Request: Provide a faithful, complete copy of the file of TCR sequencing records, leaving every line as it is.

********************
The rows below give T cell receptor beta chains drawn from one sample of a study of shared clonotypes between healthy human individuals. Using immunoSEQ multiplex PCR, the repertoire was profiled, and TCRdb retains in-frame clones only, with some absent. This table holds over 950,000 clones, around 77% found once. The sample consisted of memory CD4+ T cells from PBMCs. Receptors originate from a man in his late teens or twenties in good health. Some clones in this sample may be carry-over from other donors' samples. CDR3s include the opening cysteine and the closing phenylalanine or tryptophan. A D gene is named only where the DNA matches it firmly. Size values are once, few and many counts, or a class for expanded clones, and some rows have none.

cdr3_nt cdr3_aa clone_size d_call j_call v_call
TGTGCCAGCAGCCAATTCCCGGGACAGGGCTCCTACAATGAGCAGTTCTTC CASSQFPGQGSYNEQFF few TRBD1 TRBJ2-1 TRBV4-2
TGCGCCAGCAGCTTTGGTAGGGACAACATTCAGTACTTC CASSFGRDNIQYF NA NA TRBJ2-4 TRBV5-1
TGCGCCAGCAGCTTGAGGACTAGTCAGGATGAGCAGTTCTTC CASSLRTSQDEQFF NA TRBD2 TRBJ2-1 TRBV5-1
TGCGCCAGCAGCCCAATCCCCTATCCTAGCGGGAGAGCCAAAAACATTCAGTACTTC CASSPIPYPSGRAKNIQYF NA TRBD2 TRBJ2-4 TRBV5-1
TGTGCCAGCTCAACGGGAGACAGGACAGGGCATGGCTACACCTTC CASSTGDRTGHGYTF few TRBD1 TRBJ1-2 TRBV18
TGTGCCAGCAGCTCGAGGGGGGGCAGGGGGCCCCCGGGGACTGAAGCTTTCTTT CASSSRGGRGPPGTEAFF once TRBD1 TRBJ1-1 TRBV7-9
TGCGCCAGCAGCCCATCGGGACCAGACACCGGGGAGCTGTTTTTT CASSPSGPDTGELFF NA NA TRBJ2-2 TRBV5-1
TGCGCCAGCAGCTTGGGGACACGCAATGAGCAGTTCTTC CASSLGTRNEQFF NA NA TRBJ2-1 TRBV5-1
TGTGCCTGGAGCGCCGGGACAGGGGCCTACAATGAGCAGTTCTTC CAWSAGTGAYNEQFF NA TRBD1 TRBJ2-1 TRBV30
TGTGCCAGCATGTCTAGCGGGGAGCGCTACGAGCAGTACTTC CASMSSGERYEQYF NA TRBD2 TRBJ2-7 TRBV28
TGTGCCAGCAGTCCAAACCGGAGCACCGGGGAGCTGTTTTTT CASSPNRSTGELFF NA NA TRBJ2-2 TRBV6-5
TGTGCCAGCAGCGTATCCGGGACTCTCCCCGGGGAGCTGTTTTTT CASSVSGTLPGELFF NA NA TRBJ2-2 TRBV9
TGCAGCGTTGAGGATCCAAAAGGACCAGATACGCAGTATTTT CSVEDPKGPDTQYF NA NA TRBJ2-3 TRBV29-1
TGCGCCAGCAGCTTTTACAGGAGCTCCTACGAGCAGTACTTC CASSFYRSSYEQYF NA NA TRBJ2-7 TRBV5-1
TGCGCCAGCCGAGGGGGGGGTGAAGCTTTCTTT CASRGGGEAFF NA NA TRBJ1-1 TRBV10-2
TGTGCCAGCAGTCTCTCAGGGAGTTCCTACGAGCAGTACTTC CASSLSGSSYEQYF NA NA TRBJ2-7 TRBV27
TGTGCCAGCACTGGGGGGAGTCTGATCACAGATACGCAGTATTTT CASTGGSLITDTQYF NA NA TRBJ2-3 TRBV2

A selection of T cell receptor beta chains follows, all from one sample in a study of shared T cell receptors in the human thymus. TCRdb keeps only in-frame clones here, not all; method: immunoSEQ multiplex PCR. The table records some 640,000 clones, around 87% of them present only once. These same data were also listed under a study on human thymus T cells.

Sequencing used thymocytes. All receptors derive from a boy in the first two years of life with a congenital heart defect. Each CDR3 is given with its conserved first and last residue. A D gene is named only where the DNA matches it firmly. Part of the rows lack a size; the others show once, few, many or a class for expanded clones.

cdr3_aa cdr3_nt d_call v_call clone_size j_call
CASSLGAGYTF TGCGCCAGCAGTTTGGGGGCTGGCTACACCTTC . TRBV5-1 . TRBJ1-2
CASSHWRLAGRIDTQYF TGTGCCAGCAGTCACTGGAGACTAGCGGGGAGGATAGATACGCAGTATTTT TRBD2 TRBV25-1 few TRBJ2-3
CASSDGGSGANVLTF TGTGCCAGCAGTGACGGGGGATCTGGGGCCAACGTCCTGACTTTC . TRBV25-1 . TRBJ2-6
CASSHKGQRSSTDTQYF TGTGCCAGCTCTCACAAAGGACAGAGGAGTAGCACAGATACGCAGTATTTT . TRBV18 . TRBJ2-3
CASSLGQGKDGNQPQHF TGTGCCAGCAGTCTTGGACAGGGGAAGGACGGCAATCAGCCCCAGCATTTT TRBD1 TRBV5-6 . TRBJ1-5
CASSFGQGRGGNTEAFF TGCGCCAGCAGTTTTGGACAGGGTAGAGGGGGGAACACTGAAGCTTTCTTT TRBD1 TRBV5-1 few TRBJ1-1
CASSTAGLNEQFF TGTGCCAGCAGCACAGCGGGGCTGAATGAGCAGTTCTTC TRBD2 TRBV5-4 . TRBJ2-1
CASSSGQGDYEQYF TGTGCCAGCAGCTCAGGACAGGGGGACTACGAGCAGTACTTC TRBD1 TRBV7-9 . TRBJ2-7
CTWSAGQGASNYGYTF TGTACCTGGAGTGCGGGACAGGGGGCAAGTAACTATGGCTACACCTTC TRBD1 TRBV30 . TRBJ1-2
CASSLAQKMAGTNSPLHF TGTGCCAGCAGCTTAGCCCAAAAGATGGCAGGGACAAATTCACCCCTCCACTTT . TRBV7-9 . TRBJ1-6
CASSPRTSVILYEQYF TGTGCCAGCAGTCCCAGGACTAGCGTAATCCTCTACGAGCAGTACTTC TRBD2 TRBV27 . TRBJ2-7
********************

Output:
The rows below give T cell receptor beta chains drawn from one sample of a study of shared clonotypes between healthy human individuals. Using immunoSEQ multiplex PCR, the repertoire was profiled, and TCRdb retains in-frame clones only, with some absent. This table holds over 950,000 clones, around 77% found once. The sample consisted of memory CD4+ T cells from PBMCs. Receptors originate from a man in his late teens or twenties in good health. Some clones in this sample may be carry-over from other donors' samples. CDR3s include the opening cysteine and the closing phenylalanine or tryptophan. A D gene is named only where the DNA matches it firmly. Size values are once, few and many counts, or a class for expanded clones, and some rows have none.

cdr3_nt cdr3_aa clone_size d_call j_call v_call
TGTGCCAGCAGCCAATTCCCGGGACAGGGCTCCTACAATGAGCAGTTCTTC CASSQFPGQGSYNEQFF few TRBD1 TRBJ2-1 TRBV4-2
TGCGCCAGCAGCTTTGGTAGGGACAACATTCAGTACTTC CASSFGRDNIQYF NA NA TRBJ2-4 TRBV5-1
TGCGCCAGCAGCTTGAGGACTAGTCAGGATGAGCAGTTCTTC CASSLRTSQDEQFF NA TRBD2 TRBJ2-1 TRBV5-1
TGCGCCAGCAGCCCAATCCCCTATCCTAGCGGGAGAGCCAAAAACATTCAGTACTTC CASSPIPYPSGRAKNIQYF NA TRBD2 TRBJ2-4 TRBV5-1
TGTGCCAGCTCAACGGGAGACAGGACAGGGCATGGCTACACCTTC CASSTGDRTGHGYTF few TRBD1 TRBJ1-2 TRBV18
TGTGCCAGCAGCTCGAGGGGGGGCAGGGGGCCCCCGGGGACTGAAGCTTTCTTT CASSSRGGRGPPGTEAFF once TRBD1 TRBJ1-1 TRBV7-9
TGCGCCAGCAGCCCATCGGGACCAGACACCGGGGAGCTGTTTTTT CASSPSGPDTGELFF NA NA TRBJ2-2 TRBV5-1
TGCGCCAGCAGCTTGGGGACACGCAATGAGCAGTTCTTC CASSLGTRNEQFF NA NA TRBJ2-1 TRBV5-1
TGTGCCTGGAGCGCCGGGACAGGGGCCTACAATGAGCAGTTCTTC CAWSAGTGAYNEQFF NA TRBD1 TRBJ2-1 TRBV30
TGTGCCAGCATGTCTAGCGGGGAGCGCTACGAGCAGTACTTC CASMSSGERYEQYF NA TRBD2 TRBJ2-7 TRBV28
TGTGCCAGCAGTCCAAACCGGAGCACCGGGGAGCTGTTTTTT CASSPNRSTGELFF NA NA TRBJ2-2 TRBV6-5
TGTGCCAGCAGCGTATCCGGGACTCTCCCCGGGGAGCTGTTTTTT CASSVSGTLPGELFF NA NA TRBJ2-2 TRBV9
TGCAGCGTTGAGGATCCAAAAGGACCAGATACGCAGTATTTT CSVEDPKGPDTQYF NA NA TRBJ2-3 TRBV29-1
TGCGCCAGCAGCTTTTACAGGAGCTCCTACGAGCAGTACTTC CASSFYRSSYEQYF NA NA TRBJ2-7 TRBV5-1
TGCGCCAGCCGAGGGGGGGGTGAAGCTTTCTTT CASRGGGEAFF NA NA TRBJ1-1 TRBV10-2
TGTGCCAGCAGTCTCTCAGGGAGTTCCTACGAGCAGTACTTC CASSLSGSSYEQYF NA NA TRBJ2-7 TRBV27
TGTGCCAGCACTGGGGGGAGTCTGATCACAGATACGCAGTATTTT CASTGGSLITDTQYF NA NA TRBJ2-3 TRBV2

A selection of T cell receptor beta chains follows, all from one sample in a study of shared T cell receptors in the human thymus. TCRdb keeps only in-frame clones here, not all; method: immunoSEQ multiplex PCR. The table records some 640,000 clones, around 87% of them present only once. These same data were also listed under a study on human thymus T cells.

Sequencing used thymocytes. All receptors derive from a boy in the first two years of life with a congenital heart defect. Each CDR3 is given with its conserved first and last residue. A D gene is named only where the DNA matches it firmly. Part of the rows lack a size; the others show once, few, many or a class for expanded clones.

cdr3_aa cdr3_nt d_call v_call clone_size j_call
CASSLGAGYTF TGCGCCAGCAGTTTGGGGGCTGGCTACACCTTC . TRBV5-1 . TRBJ1-2
CASSHWRLAGRIDTQYF TGTGCCAGCAGTCACTGGAGACTAGCGGGGAGGATAGATACGCAGTATTTT TRBD2 TRBV25-1 few TRBJ2-3
CASSDGGSGANVLTF TGTGCCAGCAGTGACGGGGGATCTGGGGCCAACGTCCTGACTTTC . TRBV25-1 . TRBJ2-6
CASSHKGQRSSTDTQYF TGTGCCAGCTCTCACAAAGGACAGAGGAGTAGCACAGATACGCAGTATTTT . TRBV18 . TRBJ2-3
CASSLGQGKDGNQPQHF TGTGCCAGCAGTCTTGGACAGGGGAAGGACGGCAATCAGCCCCAGCATTTT TRBD1 TRBV5-6 . TRBJ1-5
CASSFGQGRGGNTEAFF TGCGCCAGCAGTTTTGGACAGGGTAGAGGGGGGAACACTGAAGCTTTCTTT TRBD1 TRBV5-1 few TRBJ1-1
CASSTAGLNEQFF TGTGCCAGCAGCACAGCGGGGCTGAATGAGCAGTTCTTC TRBD2 TRBV5-4 . TRBJ2-1
CASSSGQGDYEQYF TGTGCCAGCAGCTCAGGACAGGGGGACTACGAGCAGTACTTC TRBD1 TRBV7-9 . TRBJ2-7
CTWSAGQGASNYGYTF TGTACCTGGAGTGCGGGACAGGGGGCAAGTAACTATGGCTACACCTTC TRBD1 TRBV30 . TRBJ1-2
CASSLAQKMAGTNSPLHF TGTGCCAGCAGCTTAGCCCAAAAGATGGCAGGGACAAATTCACCCCTCCACTTT . TRBV7-9 . TRBJ1-6
CASSPRTSVILYEQYF TGTGCCAGCAGTCCCAGGACTAGCGTAATCCTCTACGAGCAGTACTTC TRBD2 TRBV27 . TRBJ2-7